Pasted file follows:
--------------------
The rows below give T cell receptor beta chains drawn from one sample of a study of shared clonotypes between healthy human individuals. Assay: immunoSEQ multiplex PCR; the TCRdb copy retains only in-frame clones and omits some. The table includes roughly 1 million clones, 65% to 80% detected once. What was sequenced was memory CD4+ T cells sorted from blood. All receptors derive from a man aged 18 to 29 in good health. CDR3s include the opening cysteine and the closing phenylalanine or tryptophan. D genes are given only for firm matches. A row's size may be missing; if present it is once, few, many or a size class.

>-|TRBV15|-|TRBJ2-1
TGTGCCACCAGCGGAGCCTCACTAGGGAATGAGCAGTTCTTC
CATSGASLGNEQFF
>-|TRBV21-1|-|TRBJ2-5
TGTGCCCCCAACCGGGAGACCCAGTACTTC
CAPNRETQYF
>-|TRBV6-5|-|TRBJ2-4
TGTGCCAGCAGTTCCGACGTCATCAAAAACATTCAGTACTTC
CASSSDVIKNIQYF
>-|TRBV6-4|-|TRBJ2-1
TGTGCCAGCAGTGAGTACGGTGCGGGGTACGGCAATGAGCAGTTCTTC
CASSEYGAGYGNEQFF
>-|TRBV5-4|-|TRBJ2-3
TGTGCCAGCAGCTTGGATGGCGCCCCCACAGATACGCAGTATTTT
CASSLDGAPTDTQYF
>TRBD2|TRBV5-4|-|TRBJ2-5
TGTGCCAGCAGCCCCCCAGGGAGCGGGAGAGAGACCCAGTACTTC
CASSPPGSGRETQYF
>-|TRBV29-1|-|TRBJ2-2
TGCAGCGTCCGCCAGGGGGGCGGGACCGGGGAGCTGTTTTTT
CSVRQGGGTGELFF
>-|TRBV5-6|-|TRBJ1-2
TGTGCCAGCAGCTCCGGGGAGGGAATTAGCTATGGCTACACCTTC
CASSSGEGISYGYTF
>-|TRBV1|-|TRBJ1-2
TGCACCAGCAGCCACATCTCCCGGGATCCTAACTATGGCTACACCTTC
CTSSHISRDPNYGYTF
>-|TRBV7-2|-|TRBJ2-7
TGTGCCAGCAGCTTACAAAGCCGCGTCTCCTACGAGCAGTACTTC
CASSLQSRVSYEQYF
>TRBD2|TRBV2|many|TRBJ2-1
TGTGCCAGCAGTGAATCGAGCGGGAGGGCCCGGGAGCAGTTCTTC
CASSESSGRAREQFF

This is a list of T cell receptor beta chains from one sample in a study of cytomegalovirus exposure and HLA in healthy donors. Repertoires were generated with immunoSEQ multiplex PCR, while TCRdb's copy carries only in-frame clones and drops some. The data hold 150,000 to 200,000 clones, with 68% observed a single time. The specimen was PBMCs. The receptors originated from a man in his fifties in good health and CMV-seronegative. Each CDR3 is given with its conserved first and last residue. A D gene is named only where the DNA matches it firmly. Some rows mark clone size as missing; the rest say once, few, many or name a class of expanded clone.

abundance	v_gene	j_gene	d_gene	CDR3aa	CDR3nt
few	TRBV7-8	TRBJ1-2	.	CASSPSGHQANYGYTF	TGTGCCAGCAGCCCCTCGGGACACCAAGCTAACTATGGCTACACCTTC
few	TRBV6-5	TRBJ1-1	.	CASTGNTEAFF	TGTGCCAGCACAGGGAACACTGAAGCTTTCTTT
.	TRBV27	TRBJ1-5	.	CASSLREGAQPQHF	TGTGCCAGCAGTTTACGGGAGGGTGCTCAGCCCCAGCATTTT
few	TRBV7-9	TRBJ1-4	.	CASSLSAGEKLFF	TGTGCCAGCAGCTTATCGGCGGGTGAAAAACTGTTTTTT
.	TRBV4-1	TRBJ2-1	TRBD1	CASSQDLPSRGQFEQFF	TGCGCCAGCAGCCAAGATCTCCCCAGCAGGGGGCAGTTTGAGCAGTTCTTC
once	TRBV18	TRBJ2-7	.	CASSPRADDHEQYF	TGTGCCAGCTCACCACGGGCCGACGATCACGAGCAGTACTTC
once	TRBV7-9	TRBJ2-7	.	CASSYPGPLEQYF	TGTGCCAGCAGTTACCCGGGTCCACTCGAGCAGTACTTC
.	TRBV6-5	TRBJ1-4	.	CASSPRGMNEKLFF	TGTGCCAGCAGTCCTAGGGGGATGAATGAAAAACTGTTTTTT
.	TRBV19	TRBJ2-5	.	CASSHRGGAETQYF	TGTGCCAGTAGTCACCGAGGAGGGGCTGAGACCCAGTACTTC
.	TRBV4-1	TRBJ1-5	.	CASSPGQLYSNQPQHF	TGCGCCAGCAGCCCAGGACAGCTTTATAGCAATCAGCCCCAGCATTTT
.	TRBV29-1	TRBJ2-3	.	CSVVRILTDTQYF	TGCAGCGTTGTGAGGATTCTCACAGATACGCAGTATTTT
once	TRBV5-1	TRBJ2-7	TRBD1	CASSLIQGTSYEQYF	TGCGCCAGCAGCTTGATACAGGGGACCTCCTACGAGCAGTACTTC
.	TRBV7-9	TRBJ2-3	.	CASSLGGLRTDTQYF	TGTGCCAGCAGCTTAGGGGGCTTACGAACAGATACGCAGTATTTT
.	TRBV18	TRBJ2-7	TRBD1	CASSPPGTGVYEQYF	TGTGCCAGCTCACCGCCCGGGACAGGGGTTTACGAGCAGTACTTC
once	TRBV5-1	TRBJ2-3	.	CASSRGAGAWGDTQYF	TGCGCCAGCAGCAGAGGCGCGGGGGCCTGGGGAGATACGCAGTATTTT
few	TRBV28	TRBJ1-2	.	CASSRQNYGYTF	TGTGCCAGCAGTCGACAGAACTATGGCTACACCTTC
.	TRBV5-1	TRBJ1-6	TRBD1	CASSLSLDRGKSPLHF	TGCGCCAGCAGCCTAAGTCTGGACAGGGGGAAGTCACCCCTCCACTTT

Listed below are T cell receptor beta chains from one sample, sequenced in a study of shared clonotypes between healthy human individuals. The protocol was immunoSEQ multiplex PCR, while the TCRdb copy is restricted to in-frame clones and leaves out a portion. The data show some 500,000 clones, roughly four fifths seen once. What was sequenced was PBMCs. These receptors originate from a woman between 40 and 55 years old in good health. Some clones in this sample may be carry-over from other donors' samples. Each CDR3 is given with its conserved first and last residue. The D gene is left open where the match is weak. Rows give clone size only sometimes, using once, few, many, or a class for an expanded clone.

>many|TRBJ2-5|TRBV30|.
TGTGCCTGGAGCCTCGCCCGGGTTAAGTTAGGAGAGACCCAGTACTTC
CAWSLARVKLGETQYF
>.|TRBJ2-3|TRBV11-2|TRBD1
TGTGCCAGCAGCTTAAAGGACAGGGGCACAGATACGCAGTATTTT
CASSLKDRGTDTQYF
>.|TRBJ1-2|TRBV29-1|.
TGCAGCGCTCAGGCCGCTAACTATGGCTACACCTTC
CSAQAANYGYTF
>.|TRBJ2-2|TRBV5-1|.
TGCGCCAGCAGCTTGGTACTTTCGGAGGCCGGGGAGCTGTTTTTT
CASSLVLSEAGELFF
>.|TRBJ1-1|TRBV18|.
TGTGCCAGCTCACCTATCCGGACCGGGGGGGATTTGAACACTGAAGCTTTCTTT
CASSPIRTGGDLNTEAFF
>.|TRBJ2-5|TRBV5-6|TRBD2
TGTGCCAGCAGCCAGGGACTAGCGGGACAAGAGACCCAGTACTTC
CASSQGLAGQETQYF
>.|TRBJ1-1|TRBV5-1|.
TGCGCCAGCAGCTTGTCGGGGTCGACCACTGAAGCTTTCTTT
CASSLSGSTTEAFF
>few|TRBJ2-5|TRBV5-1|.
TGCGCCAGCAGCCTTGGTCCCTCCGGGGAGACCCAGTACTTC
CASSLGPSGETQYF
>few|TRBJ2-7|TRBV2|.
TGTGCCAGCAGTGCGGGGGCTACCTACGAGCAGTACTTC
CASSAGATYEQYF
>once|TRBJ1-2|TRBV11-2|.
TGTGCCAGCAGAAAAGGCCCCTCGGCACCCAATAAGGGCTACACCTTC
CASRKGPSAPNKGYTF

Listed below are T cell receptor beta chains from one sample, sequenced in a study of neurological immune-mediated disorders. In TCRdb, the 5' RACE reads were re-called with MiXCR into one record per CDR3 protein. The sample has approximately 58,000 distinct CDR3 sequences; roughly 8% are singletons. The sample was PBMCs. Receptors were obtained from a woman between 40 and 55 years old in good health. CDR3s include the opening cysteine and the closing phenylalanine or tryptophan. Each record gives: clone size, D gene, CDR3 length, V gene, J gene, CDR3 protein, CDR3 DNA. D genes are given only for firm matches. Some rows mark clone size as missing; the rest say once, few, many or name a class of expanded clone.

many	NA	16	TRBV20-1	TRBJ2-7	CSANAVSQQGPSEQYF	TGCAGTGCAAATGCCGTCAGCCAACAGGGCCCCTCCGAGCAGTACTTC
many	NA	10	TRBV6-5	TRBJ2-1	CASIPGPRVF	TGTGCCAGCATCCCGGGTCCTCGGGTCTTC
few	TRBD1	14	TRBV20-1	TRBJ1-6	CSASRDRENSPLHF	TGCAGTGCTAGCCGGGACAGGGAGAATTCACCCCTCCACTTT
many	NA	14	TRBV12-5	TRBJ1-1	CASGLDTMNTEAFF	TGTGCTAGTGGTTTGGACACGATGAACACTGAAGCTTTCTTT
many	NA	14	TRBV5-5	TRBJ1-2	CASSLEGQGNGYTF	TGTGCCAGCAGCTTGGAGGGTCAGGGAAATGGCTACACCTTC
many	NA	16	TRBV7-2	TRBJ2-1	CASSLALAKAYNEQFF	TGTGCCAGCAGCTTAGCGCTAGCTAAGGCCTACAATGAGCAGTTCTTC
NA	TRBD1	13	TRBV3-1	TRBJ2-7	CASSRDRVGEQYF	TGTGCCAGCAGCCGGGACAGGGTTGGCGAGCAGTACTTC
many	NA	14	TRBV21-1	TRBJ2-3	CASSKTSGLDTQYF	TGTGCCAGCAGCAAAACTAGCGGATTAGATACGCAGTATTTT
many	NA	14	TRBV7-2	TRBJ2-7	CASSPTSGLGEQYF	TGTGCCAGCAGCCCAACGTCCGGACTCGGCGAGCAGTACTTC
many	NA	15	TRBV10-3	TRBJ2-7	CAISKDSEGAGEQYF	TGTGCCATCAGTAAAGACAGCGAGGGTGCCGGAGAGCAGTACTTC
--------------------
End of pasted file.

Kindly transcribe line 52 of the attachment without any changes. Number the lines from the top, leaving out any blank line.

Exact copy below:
few	TRBV28	TRBJ1-2	.	CASSRQNYGYTF	TGTGCCAGCAGTCGACAGAACTATGGCTACACCTTC